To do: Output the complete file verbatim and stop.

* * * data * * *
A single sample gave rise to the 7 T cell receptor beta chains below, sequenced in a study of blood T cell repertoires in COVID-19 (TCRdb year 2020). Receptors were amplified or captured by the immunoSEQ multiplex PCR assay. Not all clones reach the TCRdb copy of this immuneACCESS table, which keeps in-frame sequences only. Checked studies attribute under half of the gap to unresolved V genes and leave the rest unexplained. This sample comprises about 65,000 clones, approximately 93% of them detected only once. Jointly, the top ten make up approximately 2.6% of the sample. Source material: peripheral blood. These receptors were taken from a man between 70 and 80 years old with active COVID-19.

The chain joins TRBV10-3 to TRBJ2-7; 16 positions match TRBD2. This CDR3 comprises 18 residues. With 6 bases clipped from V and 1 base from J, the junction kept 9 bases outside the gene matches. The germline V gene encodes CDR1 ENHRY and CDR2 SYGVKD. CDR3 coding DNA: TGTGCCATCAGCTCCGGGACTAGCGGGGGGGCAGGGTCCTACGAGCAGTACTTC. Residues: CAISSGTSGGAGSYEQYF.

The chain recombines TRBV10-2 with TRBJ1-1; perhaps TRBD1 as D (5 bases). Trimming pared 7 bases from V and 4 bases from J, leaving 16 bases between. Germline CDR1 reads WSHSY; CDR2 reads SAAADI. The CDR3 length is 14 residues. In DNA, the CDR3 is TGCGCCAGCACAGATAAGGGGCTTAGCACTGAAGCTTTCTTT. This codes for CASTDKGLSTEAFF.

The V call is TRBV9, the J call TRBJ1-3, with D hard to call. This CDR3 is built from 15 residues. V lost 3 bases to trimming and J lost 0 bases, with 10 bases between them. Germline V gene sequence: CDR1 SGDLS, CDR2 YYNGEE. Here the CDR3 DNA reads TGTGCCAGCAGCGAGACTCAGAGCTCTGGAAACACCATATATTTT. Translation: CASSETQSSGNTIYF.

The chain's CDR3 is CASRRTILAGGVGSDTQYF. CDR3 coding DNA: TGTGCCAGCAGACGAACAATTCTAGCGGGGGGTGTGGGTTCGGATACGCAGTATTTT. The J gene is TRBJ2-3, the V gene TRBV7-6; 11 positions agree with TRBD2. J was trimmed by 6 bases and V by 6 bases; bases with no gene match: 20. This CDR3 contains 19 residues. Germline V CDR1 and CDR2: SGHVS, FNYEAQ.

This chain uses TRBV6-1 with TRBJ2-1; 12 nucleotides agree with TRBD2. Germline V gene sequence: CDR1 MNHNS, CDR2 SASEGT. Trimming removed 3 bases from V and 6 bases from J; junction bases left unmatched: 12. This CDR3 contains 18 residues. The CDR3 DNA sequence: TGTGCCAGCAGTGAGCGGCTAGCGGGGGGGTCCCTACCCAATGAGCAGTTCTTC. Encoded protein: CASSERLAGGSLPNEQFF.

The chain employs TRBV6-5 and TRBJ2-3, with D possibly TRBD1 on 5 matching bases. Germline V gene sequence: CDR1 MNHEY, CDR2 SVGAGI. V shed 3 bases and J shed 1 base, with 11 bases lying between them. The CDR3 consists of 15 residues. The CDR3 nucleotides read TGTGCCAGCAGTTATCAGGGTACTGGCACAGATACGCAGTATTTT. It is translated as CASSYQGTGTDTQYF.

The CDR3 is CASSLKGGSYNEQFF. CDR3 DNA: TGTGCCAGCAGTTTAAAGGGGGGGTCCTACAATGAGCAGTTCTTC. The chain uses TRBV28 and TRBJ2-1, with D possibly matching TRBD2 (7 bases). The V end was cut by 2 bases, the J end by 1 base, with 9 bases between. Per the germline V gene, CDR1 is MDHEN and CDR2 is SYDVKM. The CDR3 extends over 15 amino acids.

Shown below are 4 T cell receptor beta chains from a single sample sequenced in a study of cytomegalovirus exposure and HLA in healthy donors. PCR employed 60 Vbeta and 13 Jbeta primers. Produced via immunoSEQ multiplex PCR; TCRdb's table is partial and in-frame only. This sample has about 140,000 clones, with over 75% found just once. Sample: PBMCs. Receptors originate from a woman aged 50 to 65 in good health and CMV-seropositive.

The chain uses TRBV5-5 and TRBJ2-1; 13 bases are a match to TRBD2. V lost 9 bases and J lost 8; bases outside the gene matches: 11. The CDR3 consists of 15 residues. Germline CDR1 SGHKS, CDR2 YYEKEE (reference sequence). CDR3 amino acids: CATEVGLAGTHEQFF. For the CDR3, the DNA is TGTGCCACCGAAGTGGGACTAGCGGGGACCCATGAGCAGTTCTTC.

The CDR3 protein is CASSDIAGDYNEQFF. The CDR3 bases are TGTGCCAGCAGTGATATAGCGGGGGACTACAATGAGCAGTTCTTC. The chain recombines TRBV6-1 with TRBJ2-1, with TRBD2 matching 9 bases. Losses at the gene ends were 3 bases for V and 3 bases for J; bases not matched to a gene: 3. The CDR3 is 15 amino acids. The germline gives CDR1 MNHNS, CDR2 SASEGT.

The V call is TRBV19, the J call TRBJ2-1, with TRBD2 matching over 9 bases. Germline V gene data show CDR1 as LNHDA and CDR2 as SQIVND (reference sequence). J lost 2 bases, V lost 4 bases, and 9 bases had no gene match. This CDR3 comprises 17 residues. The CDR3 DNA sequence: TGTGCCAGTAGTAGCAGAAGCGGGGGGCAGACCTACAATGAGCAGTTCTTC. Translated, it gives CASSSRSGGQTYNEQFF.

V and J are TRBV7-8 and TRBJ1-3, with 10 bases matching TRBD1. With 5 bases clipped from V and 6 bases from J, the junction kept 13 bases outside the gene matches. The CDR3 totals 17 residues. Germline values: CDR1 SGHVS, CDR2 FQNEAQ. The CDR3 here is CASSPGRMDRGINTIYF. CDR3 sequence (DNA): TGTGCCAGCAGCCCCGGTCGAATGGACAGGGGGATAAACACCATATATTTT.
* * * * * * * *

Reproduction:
A single sample gave rise to the 7 T cell receptor beta chains below, sequenced in a study of blood T cell repertoires in COVID-19 (TCRdb year 2020). Receptors were amplified or captured by the immunoSEQ multiplex PCR assay. Not all clones reach the TCRdb copy of this immuneACCESS table, which keeps in-frame sequences only. Checked studies attribute under half of the gap to unresolved V genes and leave the rest unexplained. This sample comprises about 65,000 clones, approximately 93% of them detected only once. Jointly, the top ten make up approximately 2.6% of the sample. Source material: peripheral blood. These receptors were taken from a man between 70 and 80 years old with active COVID-19.

The chain joins TRBV10-3 to TRBJ2-7; 16 positions match TRBD2. This CDR3 comprises 18 residues. With 6 bases clipped from V and 1 base from J, the junction kept 9 bases outside the gene matches. The germline V gene encodes CDR1 ENHRY and CDR2 SYGVKD. CDR3 coding DNA: TGTGCCATCAGCTCCGGGACTAGCGGGGGGGCAGGGTCCTACGAGCAGTACTTC. Residues: CAISSGTSGGAGSYEQYF.

The chain recombines TRBV10-2 with TRBJ1-1; perhaps TRBD1 as D (5 bases). Trimming pared 7 bases from V and 4 bases from J, leaving 16 bases between. Germline CDR1 reads WSHSY; CDR2 reads SAAADI. The CDR3 length is 14 residues. In DNA, the CDR3 is TGCGCCAGCACAGATAAGGGGCTTAGCACTGAAGCTTTCTTT. This codes for CASTDKGLSTEAFF.

The V call is TRBV9, the J call TRBJ1-3, with D hard to call. This CDR3 is built from 15 residues. V lost 3 bases to trimming and J lost 0 bases, with 10 bases between them. Germline V gene sequence: CDR1 SGDLS, CDR2 YYNGEE. Here the CDR3 DNA reads TGTGCCAGCAGCGAGACTCAGAGCTCTGGAAACACCATATATTTT. Translation: CASSETQSSGNTIYF.

The chain's CDR3 is CASRRTILAGGVGSDTQYF. CDR3 coding DNA: TGTGCCAGCAGACGAACAATTCTAGCGGGGGGTGTGGGTTCGGATACGCAGTATTTT. The J gene is TRBJ2-3, the V gene TRBV7-6; 11 positions agree with TRBD2. J was trimmed by 6 bases and V by 6 bases; bases with no gene match: 20. This CDR3 contains 19 residues. Germline V CDR1 and CDR2: SGHVS, FNYEAQ.

This chain uses TRBV6-1 with TRBJ2-1; 12 nucleotides agree with TRBD2. Germline V gene sequence: CDR1 MNHNS, CDR2 SASEGT. Trimming removed 3 bases from V and 6 bases from J; junction bases left unmatched: 12. This CDR3 contains 18 residues. The CDR3 DNA sequence: TGTGCCAGCAGTGAGCGGCTAGCGGGGGGGTCCCTACCCAATGAGCAGTTCTTC. Encoded protein: CASSERLAGGSLPNEQFF.

The chain employs TRBV6-5 and TRBJ2-3, with D possibly TRBD1 on 5 matching bases. Germline V gene sequence: CDR1 MNHEY, CDR2 SVGAGI. V shed 3 bases and J shed 1 base, with 11 bases lying between them. The CDR3 consists of 15 residues. The CDR3 nucleotides read TGTGCCAGCAGTTATCAGGGTACTGGCACAGATACGCAGTATTTT. It is translated as CASSYQGTGTDTQYF.

The CDR3 is CASSLKGGSYNEQFF. CDR3 DNA: TGTGCCAGCAGTTTAAAGGGGGGGTCCTACAATGAGCAGTTCTTC. The chain uses TRBV28 and TRBJ2-1, with D possibly matching TRBD2 (7 bases). The V end was cut by 2 bases, the J end by 1 base, with 9 bases between. Per the germline V gene, CDR1 is MDHEN and CDR2 is SYDVKM. The CDR3 extends over 15 amino acids.

Shown below are 4 T cell receptor beta chains from a single sample sequenced in a study of cytomegalovirus exposure and HLA in healthy donors. PCR employed 60 Vbeta and 13 Jbeta primers. Produced via immunoSEQ multiplex PCR; TCRdb's table is partial and in-frame only. This sample has about 140,000 clones, with over 75% found just once. Sample: PBMCs. Receptors originate from a woman aged 50 to 65 in good health and CMV-seropositive.

The chain uses TRBV5-5 and TRBJ2-1; 13 bases are a match to TRBD2. V lost 9 bases and J lost 8; bases outside the gene matches: 11. The CDR3 consists of 15 residues. Germline CDR1 SGHKS, CDR2 YYEKEE (reference sequence). CDR3 amino acids: CATEVGLAGTHEQFF. For the CDR3, the DNA is TGTGCCACCGAAGTGGGACTAGCGGGGACCCATGAGCAGTTCTTC.

The CDR3 protein is CASSDIAGDYNEQFF. The CDR3 bases are TGTGCCAGCAGTGATATAGCGGGGGACTACAATGAGCAGTTCTTC. The chain recombines TRBV6-1 with TRBJ2-1, with TRBD2 matching 9 bases. Losses at the gene ends were 3 bases for V and 3 bases for J; bases not matched to a gene: 3. The CDR3 is 15 amino acids. The germline gives CDR1 MNHNS, CDR2 SASEGT.

The V call is TRBV19, the J call TRBJ2-1, with TRBD2 matching over 9 bases. Germline V gene data show CDR1 as LNHDA and CDR2 as SQIVND (reference sequence). J lost 2 bases, V lost 4 bases, and 9 bases had no gene match. This CDR3 comprises 17 residues. The CDR3 DNA sequence: TGTGCCAGTAGTAGCAGAAGCGGGGGGCAGACCTACAATGAGCAGTTCTTC. Translated, it gives CASSSRSGGQTYNEQFF.

V and J are TRBV7-8 and TRBJ1-3, with 10 bases matching TRBD1. With 5 bases clipped from V and 6 bases from J, the junction kept 13 bases outside the gene matches. The CDR3 totals 17 residues. Germline values: CDR1 SGHVS, CDR2 FQNEAQ. The CDR3 here is CASSPGRMDRGINTIYF. CDR3 sequence (DNA): TGTGCCAGCAGCCCCGGTCGAATGGACAGGGGGATAAACACCATATATTTT.